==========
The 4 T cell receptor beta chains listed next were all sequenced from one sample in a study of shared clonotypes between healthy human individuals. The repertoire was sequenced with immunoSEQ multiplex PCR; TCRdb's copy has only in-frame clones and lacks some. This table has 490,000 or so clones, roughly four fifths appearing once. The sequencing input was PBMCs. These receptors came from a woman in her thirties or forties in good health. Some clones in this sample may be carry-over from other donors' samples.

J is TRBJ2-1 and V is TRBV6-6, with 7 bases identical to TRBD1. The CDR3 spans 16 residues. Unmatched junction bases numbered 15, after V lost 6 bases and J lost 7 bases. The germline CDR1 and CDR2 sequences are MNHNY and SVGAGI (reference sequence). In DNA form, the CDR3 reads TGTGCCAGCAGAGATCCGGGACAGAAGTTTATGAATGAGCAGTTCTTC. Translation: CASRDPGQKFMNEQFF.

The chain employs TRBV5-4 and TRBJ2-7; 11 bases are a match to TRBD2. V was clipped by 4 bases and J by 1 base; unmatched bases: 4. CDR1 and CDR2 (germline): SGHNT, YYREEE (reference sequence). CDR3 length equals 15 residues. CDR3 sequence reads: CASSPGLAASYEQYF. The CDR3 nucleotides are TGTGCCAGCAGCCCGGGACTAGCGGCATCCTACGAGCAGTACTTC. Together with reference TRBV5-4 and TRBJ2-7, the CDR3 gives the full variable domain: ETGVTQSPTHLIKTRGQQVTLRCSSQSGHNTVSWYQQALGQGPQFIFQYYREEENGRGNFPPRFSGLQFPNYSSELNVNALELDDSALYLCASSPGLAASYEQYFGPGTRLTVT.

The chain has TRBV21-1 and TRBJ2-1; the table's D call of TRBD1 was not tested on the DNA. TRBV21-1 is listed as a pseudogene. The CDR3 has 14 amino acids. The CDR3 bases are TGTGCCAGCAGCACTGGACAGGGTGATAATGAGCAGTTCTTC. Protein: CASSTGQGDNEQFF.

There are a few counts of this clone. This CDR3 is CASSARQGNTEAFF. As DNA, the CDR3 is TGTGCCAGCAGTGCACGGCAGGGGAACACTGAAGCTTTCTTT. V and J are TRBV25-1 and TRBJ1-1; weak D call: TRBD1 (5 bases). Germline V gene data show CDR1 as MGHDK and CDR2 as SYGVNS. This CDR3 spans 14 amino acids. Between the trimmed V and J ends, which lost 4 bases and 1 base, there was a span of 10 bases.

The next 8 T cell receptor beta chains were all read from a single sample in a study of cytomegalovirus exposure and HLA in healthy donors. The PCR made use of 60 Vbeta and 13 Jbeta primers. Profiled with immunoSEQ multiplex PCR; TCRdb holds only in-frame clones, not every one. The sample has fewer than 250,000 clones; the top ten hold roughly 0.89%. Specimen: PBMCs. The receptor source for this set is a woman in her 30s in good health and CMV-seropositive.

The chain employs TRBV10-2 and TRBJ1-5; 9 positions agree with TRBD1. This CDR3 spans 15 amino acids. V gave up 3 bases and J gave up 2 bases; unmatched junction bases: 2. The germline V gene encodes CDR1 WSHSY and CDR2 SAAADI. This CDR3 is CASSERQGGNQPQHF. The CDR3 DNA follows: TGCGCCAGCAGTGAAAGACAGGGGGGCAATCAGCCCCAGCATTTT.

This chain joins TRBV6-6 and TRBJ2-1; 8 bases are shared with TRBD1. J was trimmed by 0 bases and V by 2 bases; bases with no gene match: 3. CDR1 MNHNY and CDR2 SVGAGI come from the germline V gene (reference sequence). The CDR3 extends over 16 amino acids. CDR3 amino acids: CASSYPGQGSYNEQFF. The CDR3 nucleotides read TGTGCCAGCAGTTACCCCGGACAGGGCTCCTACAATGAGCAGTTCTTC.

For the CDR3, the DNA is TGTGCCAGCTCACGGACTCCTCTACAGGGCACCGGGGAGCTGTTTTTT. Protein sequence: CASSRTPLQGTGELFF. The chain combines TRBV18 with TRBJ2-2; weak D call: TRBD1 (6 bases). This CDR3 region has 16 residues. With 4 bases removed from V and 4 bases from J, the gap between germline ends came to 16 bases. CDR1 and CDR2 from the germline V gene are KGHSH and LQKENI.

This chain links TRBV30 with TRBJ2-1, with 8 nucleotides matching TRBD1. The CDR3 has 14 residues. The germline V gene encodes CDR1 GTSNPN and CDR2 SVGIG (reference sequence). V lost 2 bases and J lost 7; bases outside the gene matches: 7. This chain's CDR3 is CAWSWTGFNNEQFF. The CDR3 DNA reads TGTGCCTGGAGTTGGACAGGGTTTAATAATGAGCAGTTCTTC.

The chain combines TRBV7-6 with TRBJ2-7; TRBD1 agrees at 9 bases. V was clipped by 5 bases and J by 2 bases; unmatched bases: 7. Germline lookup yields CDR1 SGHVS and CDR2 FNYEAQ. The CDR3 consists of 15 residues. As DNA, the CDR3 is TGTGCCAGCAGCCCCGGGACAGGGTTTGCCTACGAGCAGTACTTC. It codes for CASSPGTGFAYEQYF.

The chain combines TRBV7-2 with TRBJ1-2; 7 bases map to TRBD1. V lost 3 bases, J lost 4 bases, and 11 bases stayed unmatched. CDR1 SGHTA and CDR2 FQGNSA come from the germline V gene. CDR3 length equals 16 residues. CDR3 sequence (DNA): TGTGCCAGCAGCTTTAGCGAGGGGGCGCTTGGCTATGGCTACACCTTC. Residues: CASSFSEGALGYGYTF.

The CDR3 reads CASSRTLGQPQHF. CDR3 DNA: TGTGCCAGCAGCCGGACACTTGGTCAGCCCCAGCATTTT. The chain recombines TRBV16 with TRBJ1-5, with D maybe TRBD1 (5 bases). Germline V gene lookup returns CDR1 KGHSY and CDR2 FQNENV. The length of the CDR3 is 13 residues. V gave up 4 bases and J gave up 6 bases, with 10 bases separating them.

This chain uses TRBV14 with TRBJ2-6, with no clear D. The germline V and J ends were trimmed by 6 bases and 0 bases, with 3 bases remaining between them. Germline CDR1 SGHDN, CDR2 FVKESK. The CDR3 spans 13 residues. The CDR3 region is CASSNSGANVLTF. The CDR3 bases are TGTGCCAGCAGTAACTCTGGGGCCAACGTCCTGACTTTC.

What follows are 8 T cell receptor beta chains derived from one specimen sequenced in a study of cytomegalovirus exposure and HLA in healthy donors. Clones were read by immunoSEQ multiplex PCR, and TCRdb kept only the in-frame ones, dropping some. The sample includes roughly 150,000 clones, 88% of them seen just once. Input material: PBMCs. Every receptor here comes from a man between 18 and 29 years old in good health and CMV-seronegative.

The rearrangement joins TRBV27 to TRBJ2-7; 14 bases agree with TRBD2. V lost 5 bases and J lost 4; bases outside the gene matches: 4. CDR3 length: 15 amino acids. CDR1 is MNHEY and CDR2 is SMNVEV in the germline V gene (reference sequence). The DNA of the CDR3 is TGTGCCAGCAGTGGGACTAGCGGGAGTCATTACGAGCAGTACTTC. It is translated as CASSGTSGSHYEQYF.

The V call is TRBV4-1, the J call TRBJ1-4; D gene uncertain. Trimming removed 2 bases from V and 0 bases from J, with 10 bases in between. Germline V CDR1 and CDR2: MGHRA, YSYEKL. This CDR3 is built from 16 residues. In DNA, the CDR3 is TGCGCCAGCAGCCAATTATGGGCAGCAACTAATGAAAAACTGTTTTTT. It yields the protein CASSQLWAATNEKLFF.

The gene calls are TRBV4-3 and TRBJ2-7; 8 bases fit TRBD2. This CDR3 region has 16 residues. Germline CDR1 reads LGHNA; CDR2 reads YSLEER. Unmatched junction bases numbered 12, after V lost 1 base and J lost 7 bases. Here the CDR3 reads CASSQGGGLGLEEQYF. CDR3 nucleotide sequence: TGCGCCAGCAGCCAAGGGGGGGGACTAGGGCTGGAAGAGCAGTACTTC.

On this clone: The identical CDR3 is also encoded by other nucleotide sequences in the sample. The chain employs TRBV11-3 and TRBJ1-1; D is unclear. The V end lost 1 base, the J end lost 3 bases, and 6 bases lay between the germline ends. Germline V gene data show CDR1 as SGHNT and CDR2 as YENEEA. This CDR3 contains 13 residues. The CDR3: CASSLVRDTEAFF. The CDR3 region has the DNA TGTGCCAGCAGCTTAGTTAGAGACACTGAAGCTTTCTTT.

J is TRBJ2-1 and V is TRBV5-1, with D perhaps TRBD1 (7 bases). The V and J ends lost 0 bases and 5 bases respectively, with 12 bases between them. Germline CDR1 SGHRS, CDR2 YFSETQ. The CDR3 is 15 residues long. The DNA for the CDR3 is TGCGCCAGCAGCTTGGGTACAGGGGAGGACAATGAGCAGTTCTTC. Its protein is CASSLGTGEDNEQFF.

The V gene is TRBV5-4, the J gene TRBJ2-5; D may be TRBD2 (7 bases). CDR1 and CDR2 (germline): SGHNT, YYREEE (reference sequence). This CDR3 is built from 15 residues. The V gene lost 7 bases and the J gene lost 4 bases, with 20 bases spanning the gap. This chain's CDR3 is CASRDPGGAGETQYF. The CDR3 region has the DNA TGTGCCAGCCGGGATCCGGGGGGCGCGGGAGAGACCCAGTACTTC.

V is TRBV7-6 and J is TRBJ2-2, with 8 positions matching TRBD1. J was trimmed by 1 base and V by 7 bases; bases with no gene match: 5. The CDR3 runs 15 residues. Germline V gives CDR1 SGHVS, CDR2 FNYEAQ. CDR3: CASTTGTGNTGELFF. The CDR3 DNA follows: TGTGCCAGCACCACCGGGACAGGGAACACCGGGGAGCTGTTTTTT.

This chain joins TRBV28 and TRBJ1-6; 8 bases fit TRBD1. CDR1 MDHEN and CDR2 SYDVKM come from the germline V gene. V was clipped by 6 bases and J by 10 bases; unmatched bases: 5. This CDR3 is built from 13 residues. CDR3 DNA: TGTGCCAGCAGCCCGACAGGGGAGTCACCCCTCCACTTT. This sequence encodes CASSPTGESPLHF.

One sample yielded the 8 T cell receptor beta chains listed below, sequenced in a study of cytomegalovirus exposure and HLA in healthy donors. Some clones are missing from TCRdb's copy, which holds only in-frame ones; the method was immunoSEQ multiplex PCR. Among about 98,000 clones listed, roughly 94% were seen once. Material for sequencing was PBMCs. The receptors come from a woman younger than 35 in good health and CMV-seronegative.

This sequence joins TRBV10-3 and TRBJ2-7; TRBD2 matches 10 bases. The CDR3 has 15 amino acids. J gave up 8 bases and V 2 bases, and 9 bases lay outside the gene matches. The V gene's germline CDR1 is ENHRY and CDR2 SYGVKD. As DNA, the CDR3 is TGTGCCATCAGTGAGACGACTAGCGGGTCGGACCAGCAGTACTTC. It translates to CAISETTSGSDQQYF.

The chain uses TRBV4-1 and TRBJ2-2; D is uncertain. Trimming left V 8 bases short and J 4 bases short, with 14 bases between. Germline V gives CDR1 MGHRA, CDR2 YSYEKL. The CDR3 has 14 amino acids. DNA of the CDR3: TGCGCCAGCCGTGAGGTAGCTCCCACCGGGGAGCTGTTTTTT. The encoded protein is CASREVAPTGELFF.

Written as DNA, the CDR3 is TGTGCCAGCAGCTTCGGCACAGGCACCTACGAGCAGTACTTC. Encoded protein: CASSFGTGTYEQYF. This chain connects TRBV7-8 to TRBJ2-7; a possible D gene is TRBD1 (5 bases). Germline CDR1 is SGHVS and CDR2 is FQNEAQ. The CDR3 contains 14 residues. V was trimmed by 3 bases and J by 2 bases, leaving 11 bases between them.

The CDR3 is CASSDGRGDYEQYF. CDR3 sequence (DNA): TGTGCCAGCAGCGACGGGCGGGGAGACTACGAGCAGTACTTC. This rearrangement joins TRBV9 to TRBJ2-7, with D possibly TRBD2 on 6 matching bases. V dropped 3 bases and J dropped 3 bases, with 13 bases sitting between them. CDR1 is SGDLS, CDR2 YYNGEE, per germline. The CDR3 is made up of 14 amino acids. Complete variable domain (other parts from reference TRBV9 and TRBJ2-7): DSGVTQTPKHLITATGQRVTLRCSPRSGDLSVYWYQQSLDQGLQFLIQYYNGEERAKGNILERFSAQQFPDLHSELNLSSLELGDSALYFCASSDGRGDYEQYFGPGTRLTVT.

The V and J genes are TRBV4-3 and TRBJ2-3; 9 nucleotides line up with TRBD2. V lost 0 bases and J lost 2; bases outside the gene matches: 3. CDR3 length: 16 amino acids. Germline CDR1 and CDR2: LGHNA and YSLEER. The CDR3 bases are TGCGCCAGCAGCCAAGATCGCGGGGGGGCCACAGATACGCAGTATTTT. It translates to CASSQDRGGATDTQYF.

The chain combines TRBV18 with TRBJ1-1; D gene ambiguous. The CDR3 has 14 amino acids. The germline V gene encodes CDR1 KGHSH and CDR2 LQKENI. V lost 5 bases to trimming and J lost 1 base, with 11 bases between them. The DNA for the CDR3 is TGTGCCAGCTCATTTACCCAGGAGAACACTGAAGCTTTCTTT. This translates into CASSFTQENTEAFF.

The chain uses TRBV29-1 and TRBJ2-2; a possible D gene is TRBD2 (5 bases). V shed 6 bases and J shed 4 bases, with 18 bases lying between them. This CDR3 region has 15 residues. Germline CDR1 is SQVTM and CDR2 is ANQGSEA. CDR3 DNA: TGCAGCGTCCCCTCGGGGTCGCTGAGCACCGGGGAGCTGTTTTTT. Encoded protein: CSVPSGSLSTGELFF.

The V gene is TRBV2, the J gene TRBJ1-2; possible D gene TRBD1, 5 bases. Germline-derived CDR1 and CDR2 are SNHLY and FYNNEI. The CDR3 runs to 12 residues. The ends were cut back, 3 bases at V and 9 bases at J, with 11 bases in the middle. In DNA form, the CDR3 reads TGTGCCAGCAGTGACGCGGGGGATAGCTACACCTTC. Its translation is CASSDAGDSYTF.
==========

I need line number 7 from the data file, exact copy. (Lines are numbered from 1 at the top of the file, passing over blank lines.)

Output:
The chain employs TRBV10-2 and TRBJ1-5; 9 positions agree with TRBD1. This CDR3 spans 15 amino acids. V gave up 3 bases and J gave up 2 bases; unmatched junction bases: 2. The germline V gene encodes CDR1 WSHSY and CDR2 SAAADI. This CDR3 is CASSERQGGNQPQHF. The CDR3 DNA follows: TGCGCCAGCAGTGAAAGACAGGGGGGCAATCAGCCCCAGCATTTT.